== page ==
Outside of house style matching inside(26 Posts)
I'm looking to move. We need an extra bedroom and want to be nearer the station as its a long walk for dp at the moment.
My heart is set on getting a Victorian house near the tube and doing a loft conversion and side return and making a house where modern meets period. I want to make something really statement with glass box window seats and vivid geometric tiled bathrooms etc...
But pricewise it's a lot of money for still not a big square footage. And would end up with an extra bedroom but less living space than my current 1930s extended mid terrace, and probably a tiny garden.
My dp loves this house (link on next post) which gives a lot of space and is near the mainline station but is not what I wanted visually. And I know you rarely see the outside of your house but would it look silly to make it really modern and a real statement design wise...And then have a very un-bold exterior? A bit try hard?
I'm not sure if I have articulated my dilemma that well!
It's certainly possible to mix old and new styles.
See barn conversion www.dezeen.com/2014/01/29/cat-hill-barn-conversion-yorkshire-snook-architects/
However both these examples do incorporate some of the modernity into the exterior. Still, I don't think there's a problem with different style for inside and outside myself.
I love that house OP! I don't see a problem with modernising the interior but not the exterior. Go for it!
I don't think it's a problem having a modern interior in an older house. However, with the house you linked the main problem for me would be the very not modern windows - that faux leaded look. Expensive to change and would potentially counteract interior design?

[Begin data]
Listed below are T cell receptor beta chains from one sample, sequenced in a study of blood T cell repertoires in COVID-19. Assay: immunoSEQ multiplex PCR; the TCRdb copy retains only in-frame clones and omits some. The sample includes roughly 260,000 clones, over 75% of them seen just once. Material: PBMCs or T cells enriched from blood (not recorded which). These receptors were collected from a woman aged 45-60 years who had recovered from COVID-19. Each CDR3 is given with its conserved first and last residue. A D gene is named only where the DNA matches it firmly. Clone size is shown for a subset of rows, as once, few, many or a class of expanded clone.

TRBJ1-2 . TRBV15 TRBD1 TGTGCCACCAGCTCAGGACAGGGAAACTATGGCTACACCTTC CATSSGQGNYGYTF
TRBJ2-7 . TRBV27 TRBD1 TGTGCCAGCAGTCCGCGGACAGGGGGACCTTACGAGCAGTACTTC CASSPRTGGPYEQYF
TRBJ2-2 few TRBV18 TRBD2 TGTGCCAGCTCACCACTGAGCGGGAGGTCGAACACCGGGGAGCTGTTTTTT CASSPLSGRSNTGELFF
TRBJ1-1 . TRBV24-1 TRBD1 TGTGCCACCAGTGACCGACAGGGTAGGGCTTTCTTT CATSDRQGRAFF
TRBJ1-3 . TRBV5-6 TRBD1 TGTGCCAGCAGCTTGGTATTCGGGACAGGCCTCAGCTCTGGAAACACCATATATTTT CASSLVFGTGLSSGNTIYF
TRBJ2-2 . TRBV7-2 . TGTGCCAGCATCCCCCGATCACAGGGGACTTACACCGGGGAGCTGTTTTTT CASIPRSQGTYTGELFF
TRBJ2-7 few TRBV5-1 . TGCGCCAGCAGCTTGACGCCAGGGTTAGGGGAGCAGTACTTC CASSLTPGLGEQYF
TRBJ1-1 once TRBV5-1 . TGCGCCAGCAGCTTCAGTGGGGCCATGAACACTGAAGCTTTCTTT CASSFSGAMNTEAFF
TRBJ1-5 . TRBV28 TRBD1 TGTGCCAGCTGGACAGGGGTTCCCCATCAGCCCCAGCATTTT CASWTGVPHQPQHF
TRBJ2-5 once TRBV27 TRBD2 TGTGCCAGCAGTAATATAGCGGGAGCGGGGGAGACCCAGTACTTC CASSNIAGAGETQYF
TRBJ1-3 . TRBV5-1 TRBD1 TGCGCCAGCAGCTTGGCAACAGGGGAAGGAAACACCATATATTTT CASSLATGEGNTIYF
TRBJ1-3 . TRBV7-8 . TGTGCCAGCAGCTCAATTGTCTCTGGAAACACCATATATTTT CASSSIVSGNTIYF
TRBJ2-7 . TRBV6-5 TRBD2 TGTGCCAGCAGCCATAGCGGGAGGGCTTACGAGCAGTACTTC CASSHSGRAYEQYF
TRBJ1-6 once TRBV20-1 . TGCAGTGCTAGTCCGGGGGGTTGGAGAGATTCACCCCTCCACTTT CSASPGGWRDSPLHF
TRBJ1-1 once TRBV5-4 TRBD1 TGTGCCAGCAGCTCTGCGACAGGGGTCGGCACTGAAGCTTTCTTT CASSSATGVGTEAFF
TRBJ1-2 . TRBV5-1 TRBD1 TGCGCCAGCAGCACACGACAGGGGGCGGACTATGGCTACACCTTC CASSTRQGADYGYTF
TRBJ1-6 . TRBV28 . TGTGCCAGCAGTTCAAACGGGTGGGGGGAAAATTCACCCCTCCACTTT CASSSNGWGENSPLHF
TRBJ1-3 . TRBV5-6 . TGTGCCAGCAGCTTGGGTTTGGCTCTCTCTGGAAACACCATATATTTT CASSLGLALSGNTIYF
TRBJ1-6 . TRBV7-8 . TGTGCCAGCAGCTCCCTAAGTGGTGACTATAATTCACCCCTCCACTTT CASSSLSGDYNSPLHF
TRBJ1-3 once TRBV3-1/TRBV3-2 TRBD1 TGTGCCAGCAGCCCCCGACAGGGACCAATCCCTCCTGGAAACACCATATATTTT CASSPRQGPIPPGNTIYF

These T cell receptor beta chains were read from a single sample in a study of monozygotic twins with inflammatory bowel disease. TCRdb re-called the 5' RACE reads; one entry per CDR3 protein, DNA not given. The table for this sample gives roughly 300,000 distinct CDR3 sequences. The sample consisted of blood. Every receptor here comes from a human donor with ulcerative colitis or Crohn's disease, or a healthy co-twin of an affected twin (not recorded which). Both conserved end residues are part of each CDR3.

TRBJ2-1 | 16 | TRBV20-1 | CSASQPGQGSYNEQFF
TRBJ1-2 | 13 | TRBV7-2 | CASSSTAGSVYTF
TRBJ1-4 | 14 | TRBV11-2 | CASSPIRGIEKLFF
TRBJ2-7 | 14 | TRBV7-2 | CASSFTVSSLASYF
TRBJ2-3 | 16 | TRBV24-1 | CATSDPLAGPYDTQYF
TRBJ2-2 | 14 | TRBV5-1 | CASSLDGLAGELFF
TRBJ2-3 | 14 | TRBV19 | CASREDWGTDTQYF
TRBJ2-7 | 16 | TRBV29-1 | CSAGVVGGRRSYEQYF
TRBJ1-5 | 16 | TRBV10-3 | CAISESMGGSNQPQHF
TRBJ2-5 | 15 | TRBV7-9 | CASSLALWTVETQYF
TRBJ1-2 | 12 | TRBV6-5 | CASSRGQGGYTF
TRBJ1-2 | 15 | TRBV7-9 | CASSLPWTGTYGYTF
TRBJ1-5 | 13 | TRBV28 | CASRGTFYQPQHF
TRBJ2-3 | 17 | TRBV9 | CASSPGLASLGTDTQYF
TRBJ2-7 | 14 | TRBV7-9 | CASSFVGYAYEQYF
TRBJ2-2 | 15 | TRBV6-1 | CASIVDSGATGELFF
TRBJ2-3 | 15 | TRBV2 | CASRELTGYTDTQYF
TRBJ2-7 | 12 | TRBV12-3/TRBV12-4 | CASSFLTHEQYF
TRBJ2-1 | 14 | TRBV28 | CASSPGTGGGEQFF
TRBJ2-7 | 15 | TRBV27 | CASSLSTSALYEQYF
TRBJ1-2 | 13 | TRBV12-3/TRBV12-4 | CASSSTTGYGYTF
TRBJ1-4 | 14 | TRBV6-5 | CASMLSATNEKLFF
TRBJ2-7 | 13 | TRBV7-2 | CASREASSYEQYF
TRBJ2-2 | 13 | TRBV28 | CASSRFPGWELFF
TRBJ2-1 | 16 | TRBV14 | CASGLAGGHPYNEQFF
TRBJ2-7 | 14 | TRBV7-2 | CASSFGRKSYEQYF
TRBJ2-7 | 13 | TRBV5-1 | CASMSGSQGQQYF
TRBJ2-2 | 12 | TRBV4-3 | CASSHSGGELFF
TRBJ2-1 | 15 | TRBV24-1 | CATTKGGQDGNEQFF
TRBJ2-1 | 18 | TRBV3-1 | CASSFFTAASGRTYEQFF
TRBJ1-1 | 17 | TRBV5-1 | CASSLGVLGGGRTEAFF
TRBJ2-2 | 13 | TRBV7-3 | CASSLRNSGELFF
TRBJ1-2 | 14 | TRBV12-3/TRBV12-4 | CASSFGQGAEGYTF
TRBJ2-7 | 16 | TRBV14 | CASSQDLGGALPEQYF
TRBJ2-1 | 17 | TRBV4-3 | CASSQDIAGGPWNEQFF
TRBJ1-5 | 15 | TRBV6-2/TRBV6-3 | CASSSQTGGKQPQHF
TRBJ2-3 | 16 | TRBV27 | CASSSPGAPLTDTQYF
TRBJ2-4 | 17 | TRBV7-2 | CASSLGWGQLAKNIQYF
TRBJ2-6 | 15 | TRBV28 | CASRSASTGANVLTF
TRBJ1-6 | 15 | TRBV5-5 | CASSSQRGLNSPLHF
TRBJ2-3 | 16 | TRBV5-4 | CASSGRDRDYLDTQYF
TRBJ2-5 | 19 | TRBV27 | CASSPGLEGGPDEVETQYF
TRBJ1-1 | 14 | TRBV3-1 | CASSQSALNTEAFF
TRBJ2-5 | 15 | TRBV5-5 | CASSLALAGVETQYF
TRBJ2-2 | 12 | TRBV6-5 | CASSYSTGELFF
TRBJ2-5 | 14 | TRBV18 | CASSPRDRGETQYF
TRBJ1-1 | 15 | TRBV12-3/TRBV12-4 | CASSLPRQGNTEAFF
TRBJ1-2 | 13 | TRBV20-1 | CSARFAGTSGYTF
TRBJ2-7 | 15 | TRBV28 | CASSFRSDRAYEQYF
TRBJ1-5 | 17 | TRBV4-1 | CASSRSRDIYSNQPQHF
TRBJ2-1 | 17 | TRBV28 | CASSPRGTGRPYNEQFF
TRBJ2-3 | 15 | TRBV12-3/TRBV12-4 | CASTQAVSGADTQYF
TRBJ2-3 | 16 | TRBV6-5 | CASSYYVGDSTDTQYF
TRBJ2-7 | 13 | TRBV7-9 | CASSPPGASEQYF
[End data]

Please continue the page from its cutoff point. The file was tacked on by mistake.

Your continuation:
TBh, I think it is a bit daft to sacrifice needs space for the exterior look of a property. The linked house isn't an ugly house by any means and has character added by the bay windows (although the glazing is ugly!).
I think that type of house does lend itself to a modern interior and would look fine. There are probably things you can do to spice up the exterior anyway.
I bet the leaded Windows reflect the 30s originals - lots of houses of that period had borrowed period features like that and mock Tudor render and woodwork. It looks like a great house on a very good sized plot.
It less about the outside matching the inside for me (the right architect can make anything happen) and more about buying a house I do not find attractive outside. I'm just not sure I could do it. I wanted a Victorian terrace, settled for a fairly standard 30s semi, but one that I find attactive outside.
Depends if you have kids, how many, and if you've finished having them. I was all for Victorian over space when we moved but now the kids are bigger I wish I'd gone fir lovely space!!
I think old and modern can be really nice however and is perfectly reasonable - shows off different period styles later on.
I wouldn't buy a house with leaded windows (claustrophobic) so it would be a NO straight away for me.
What about this one?
I think the linked house would look nice if you replaced the windows
I think what makes it look less attractive is not actually the windows (which a large proportion in the street seem to have) but the awkward extension between the house and garage.
primal I like that one too but it keeps coming on and off the market so I'm reluctant to get involved sadly.
Re the Windows we would have around 60k left to knock kitchen dining room and conservatory togetther and do Windows etc...So that would be fixable. And in due course we could fund more works like loft.
I think it would look lovely painted white but I think it would make us very unpopular new neighbours if we did something like that.
I really love the space inside though And the garden is beautiful.